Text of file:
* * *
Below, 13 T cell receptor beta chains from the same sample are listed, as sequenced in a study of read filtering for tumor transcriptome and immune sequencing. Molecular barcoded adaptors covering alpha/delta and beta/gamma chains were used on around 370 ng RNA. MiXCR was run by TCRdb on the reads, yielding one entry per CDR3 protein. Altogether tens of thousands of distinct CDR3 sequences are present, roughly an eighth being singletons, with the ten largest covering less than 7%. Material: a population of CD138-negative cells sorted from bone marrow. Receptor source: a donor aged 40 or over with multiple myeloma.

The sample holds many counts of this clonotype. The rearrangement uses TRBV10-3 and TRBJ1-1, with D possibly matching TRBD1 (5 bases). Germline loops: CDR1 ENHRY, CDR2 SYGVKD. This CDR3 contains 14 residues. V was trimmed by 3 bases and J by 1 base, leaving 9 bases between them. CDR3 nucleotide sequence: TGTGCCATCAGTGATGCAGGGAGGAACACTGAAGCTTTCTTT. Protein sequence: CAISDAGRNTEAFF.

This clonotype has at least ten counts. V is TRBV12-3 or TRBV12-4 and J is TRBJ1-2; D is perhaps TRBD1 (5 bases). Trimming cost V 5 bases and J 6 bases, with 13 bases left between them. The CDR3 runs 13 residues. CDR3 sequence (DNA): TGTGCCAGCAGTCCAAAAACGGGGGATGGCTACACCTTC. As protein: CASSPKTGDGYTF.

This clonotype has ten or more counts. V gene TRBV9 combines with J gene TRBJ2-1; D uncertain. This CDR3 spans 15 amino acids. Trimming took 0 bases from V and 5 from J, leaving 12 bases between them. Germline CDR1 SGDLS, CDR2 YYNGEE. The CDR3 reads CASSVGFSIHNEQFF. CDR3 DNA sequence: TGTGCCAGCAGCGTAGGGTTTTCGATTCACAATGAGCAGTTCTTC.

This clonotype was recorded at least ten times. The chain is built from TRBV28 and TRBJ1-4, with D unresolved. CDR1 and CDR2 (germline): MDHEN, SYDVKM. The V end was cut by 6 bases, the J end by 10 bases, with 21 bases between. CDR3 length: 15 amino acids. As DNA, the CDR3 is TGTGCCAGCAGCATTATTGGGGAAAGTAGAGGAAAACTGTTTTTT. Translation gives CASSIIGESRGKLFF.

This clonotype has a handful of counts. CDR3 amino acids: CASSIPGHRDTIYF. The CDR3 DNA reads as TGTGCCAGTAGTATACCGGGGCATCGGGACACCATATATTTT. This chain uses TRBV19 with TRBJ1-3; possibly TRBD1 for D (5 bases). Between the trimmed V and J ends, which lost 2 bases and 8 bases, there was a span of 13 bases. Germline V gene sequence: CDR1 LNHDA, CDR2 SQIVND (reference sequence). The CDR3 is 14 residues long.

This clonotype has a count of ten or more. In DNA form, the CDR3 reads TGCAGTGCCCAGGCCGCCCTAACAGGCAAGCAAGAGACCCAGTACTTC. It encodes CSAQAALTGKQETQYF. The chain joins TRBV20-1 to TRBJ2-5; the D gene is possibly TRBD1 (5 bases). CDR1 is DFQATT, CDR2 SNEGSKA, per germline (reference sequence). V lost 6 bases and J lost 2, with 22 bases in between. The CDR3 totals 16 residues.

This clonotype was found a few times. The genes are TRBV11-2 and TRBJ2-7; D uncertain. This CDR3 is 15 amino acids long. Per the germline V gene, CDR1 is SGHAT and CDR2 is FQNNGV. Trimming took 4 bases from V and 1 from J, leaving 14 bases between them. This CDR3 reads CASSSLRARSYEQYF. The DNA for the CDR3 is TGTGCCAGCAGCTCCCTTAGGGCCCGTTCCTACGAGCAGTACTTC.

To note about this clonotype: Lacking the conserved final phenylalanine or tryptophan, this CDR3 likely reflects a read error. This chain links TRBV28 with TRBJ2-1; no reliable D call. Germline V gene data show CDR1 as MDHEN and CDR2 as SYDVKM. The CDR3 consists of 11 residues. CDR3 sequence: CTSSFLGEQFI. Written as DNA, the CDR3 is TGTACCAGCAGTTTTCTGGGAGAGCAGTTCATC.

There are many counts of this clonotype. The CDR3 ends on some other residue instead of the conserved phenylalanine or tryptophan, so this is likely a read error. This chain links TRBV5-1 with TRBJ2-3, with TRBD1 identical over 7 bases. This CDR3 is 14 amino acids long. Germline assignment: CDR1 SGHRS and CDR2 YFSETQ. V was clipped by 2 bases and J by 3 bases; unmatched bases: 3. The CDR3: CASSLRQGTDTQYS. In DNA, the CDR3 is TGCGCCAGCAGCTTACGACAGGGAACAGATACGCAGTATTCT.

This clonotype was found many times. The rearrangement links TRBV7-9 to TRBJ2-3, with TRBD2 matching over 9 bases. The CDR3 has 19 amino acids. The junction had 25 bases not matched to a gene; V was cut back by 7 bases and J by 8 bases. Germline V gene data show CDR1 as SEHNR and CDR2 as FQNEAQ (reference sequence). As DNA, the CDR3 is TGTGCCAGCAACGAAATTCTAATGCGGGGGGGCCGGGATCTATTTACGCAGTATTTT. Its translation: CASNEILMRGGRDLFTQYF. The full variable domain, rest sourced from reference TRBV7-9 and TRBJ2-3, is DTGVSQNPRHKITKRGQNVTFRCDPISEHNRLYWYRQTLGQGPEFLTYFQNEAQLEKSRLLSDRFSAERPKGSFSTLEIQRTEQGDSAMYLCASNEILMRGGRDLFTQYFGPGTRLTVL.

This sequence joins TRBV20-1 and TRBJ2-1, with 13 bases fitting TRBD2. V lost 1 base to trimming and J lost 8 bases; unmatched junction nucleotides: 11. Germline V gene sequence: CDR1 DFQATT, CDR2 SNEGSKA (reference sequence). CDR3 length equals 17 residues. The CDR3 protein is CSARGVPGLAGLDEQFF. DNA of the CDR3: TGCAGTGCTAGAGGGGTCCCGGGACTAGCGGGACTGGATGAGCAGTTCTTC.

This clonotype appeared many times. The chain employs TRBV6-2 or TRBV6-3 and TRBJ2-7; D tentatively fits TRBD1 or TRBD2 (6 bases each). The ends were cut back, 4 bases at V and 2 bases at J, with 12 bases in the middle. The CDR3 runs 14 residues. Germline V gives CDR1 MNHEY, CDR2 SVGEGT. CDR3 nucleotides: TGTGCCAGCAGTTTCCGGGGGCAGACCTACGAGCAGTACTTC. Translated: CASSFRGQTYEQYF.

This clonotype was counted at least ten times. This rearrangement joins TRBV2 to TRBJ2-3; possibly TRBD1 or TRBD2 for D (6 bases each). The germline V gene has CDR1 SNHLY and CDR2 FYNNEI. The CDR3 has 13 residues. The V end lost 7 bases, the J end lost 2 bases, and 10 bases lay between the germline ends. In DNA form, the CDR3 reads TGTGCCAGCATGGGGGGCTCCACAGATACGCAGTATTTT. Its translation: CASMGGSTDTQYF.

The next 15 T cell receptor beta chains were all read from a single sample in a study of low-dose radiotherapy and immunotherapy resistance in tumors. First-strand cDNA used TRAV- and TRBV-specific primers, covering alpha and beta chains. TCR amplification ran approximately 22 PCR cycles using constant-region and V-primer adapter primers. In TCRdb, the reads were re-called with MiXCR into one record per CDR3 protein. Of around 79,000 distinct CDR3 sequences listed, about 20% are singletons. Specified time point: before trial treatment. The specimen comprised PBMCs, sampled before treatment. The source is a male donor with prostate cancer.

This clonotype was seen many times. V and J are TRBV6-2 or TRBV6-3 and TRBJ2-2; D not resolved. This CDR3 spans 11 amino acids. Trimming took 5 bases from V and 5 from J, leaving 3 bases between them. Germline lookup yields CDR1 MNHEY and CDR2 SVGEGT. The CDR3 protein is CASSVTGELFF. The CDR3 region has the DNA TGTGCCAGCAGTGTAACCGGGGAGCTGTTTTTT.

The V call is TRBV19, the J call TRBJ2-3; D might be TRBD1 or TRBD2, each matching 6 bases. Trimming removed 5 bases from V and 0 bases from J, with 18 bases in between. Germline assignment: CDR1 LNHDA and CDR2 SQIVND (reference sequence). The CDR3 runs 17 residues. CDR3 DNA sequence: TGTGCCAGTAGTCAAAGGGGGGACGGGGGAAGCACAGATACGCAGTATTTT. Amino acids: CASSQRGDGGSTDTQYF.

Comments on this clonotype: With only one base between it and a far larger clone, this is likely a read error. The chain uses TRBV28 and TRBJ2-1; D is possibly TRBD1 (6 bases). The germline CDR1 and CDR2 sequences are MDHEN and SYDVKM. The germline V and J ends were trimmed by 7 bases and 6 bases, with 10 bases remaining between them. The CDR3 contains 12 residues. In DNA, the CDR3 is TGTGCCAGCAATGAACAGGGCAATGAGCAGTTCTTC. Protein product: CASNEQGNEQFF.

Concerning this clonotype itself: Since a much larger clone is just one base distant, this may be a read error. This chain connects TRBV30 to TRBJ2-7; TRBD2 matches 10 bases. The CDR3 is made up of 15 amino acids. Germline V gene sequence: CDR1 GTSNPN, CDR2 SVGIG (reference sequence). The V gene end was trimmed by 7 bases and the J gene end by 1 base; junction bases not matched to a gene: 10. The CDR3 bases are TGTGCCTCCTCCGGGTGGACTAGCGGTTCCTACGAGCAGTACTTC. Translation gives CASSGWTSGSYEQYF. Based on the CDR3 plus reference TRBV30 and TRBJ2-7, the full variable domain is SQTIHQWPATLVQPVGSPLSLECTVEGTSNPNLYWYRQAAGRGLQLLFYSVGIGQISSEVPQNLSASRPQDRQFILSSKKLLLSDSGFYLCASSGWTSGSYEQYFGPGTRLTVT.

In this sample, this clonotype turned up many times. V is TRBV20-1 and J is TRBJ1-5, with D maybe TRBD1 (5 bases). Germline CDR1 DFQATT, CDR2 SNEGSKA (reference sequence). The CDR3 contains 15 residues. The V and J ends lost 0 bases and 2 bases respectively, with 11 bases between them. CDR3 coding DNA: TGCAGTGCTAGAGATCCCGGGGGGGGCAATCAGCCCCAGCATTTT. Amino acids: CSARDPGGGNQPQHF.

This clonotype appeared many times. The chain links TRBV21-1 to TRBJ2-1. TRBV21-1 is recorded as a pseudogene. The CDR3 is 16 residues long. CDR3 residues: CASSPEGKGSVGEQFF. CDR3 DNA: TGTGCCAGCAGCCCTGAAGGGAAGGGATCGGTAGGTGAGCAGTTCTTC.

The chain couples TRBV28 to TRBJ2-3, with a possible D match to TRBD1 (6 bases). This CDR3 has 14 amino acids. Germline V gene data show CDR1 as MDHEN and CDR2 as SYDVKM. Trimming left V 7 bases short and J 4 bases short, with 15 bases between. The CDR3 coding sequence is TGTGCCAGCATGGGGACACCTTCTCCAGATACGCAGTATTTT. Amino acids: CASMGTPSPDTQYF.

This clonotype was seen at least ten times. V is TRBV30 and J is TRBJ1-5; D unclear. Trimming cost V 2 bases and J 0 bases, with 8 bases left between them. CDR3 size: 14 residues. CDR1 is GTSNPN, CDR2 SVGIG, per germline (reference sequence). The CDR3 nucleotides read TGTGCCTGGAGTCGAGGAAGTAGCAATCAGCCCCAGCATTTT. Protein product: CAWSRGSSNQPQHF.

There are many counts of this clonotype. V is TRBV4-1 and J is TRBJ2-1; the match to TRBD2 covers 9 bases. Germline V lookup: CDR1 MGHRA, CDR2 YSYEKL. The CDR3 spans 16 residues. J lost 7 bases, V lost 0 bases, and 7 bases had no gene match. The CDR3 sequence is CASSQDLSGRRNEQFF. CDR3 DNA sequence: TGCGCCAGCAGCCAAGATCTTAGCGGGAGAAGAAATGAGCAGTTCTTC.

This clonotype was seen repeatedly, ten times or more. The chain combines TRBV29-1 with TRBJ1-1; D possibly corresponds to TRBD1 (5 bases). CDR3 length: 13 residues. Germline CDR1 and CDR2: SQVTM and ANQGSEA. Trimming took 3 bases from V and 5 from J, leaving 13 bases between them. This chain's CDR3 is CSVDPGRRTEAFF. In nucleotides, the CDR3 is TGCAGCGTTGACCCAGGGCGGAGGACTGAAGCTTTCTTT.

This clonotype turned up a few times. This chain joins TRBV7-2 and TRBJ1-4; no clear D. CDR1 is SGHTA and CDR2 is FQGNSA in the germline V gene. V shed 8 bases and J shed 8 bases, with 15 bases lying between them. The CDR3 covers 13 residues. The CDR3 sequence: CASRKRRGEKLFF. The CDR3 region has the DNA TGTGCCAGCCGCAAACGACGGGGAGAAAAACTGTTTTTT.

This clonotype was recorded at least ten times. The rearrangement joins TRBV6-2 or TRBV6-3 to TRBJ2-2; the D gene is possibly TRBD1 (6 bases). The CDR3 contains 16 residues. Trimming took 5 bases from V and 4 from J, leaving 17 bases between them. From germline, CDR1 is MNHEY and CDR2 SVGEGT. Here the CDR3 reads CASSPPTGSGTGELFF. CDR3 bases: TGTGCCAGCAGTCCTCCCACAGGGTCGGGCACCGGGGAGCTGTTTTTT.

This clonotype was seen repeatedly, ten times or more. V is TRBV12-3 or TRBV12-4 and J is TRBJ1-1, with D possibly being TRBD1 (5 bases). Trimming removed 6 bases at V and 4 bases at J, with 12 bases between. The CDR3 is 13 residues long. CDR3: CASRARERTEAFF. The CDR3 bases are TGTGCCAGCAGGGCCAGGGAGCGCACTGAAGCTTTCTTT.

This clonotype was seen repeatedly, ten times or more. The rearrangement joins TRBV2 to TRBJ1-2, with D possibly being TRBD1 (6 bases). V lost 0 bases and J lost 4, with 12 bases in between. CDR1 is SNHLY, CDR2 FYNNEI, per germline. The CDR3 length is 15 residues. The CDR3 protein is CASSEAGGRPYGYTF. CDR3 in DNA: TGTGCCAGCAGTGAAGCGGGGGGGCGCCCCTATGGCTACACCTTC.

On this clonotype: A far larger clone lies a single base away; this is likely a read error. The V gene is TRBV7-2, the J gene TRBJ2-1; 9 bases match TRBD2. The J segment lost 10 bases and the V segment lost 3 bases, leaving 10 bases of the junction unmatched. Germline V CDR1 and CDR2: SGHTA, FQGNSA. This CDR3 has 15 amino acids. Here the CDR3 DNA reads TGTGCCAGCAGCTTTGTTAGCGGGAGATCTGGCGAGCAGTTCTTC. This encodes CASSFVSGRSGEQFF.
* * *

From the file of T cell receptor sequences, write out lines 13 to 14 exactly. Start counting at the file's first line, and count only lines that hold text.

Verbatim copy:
This clonotype appeared many times. The chain employs TRBV6-2 or TRBV6-3 and TRBJ2-7; D tentatively fits TRBD1 or TRBD2 (6 bases each). The ends were cut back, 4 bases at V and 2 bases at J, with 12 bases in the middle. The CDR3 runs 14 residues. Germline V gives CDR1 MNHEY, CDR2 SVGEGT. CDR3 nucleotides: TGTGCCAGCAGTTTCCGGGGGCAGACCTACGAGCAGTACTTC. Translated: CASSFRGQTYEQYF.

This clonotype was counted at least ten times. This rearrangement joins TRBV2 to TRBJ2-3; possibly TRBD1 or TRBD2 for D (6 bases each). The germline V gene has CDR1 SNHLY and CDR2 FYNNEI. The CDR3 has 13 residues. The V end lost 7 bases, the J end lost 2 bases, and 10 bases lay between the germline ends. In DNA form, the CDR3 reads TGTGCCAGCATGGGGGGCTCCACAGATACGCAGTATTTT. Its translation: CASMGGSTDTQYF.